There are several areas where I disagree with you. Perhaps the strongest disagreements are over abortion and LGBT.

I think it is, first of all, a confusion of distinct questions to try to say that to be pro-life one must support specific measures dealing, not with life itself, but with conditions of life, quality of life. Second, you seem to be laboring under the misapprehension that pro-life people do not care about the other matters you mention. Just to cite one example: for years I got mailings from a group called "A Pastor's Concern," founded by a Protestant pastor to provide for the needs of unwed pregnant women, so that they could provide for their babies. There are numerous such efforts.

THe arguments against gay marriage are most definitely not the arguments that were used against interracial marriage by segregationists. The segregationists could not possibly argue that marriage had been universally understood as being only between members of the same race or that interracial marriages could not possibly fulfill the procreative purpose of marriage.

I can't resist adding that I've never noticed the anti-education sentiment you speak of. While it's definitely not a bad thing for state schools to let everybody give it a try, I think the way to avoid falling further behind other parts of the world is to make education more rigorous. It isn't putting people in educational institutions that makes them learned. It's insisting that they meet high standards.

Aek said...

naturgesetz: One - dealing with conditions of life directly affects life itself. If you were to divorce the two, you will see mortality go up. Removing or limiting people's access to prenatal care and primary care drastically affects life itself, not just quality of life. Life and death isn't a black/white dichotomy, there's a lot of gray in there to move people towards one or the other. Also simply being anti-abortion ignores the root issue of why people want to have abortions in the first place.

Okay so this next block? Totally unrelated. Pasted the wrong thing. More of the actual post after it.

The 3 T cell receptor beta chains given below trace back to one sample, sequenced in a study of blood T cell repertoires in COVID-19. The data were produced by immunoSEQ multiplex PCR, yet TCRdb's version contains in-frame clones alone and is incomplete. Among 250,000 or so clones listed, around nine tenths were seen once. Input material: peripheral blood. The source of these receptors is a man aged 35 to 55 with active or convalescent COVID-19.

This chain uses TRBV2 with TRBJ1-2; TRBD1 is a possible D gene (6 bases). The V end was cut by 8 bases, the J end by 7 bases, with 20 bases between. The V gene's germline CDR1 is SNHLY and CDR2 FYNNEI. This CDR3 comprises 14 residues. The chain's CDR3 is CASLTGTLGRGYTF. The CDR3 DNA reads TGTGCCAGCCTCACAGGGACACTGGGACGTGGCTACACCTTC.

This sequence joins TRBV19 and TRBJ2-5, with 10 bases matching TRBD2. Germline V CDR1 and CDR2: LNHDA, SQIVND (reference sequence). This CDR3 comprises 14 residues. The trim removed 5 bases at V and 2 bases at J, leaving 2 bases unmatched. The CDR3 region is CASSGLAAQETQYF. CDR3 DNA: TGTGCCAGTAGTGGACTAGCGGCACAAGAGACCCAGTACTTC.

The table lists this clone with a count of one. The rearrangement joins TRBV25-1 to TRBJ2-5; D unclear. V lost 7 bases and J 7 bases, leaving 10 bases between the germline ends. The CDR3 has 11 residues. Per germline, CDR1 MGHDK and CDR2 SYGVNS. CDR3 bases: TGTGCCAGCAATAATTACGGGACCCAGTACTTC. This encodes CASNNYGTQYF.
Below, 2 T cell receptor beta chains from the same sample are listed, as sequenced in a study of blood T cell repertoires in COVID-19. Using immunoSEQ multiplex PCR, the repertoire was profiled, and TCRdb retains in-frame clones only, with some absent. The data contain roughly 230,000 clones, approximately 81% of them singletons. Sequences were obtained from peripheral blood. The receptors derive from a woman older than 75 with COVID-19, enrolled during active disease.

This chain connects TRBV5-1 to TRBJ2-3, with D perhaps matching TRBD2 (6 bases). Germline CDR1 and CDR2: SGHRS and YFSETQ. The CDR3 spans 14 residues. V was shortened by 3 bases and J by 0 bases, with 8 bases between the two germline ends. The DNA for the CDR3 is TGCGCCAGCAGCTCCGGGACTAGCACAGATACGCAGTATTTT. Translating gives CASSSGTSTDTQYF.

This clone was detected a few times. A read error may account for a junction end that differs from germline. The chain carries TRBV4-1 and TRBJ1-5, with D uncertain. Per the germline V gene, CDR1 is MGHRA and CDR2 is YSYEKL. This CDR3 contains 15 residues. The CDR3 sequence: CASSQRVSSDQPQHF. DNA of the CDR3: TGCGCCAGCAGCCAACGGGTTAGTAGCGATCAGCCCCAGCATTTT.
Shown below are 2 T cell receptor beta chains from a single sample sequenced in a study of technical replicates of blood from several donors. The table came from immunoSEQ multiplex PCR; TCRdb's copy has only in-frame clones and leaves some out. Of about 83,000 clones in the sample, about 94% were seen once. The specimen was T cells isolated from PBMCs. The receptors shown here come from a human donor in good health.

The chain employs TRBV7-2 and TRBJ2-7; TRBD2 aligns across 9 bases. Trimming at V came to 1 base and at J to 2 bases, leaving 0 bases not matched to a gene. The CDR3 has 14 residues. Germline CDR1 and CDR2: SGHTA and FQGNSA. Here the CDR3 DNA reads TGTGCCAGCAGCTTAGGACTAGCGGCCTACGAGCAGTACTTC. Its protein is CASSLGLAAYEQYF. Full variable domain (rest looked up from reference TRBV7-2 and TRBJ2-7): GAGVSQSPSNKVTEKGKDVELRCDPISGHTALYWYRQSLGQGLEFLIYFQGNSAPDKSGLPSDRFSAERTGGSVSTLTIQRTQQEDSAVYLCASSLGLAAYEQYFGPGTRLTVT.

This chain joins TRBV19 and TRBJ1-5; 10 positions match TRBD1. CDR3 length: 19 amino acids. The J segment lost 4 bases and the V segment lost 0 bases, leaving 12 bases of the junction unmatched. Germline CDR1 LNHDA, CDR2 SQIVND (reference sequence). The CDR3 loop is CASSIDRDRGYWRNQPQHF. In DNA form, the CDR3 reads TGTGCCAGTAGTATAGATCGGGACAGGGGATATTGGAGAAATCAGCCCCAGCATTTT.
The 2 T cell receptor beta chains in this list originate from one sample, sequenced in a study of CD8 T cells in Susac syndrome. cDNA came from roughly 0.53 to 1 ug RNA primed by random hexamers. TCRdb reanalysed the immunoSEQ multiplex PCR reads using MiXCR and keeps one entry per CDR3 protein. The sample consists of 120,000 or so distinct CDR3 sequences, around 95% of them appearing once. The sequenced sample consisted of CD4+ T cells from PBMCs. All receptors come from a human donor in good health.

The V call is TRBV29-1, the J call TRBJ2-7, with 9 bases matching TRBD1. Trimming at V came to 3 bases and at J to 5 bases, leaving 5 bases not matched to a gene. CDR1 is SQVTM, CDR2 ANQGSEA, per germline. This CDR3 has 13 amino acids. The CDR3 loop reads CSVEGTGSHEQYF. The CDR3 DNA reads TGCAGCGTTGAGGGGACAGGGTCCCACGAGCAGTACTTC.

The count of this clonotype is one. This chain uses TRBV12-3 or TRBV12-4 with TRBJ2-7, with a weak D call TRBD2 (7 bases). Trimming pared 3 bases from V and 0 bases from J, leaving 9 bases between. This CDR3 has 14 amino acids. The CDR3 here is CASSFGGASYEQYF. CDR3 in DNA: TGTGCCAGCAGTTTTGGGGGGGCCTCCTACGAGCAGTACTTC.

Two - while there may be numerous such efforts that I applaud, they are drowned out in the media. You hear a politician speak about "legitimate rape" and somehow weeks down the road still having the backing of his party - that is not right.

Three - read this article:

Four - You make a distinction about gay marriage that's hardly ever discussed. The rhetoric is indeed very similar. Watch this clip:

Five - anti-education is more than just schools. It's a cultural shift. When a presidential candidate says he will defund PBS and NPR, both of which employ media to educate the wider community outside of schools, that is troubling. Yes we need high standards but we must also have a cultural shift back towards placing an emphasis on education. Read this article:

SCalRF said...

I'd like to make a larger comment at some point if I remember (it's late now), but I just thought I'd use Rick Santorum as an example of what's wrong with the Republican Party. Not only is he anti-LGBT and anti-abortion, his rhetoric is pretty anti-education, at least higher education. He suggested that Obama's desire to allow everyone to go to college makes him a "snob."

. said...

Nice posting Aek...kittens or not. haha. I usually agree with most everything you write and today is no exception. It's nice to take your thoughts out and sort them out so well. Happy Thanksgiving!! :)

Maddy said...

You have the trend in Congress backwards. The House of Reps is Republican dominated and the Senate Democrat dominated.

Aek said...

Hey Maddy, thanks for the correction.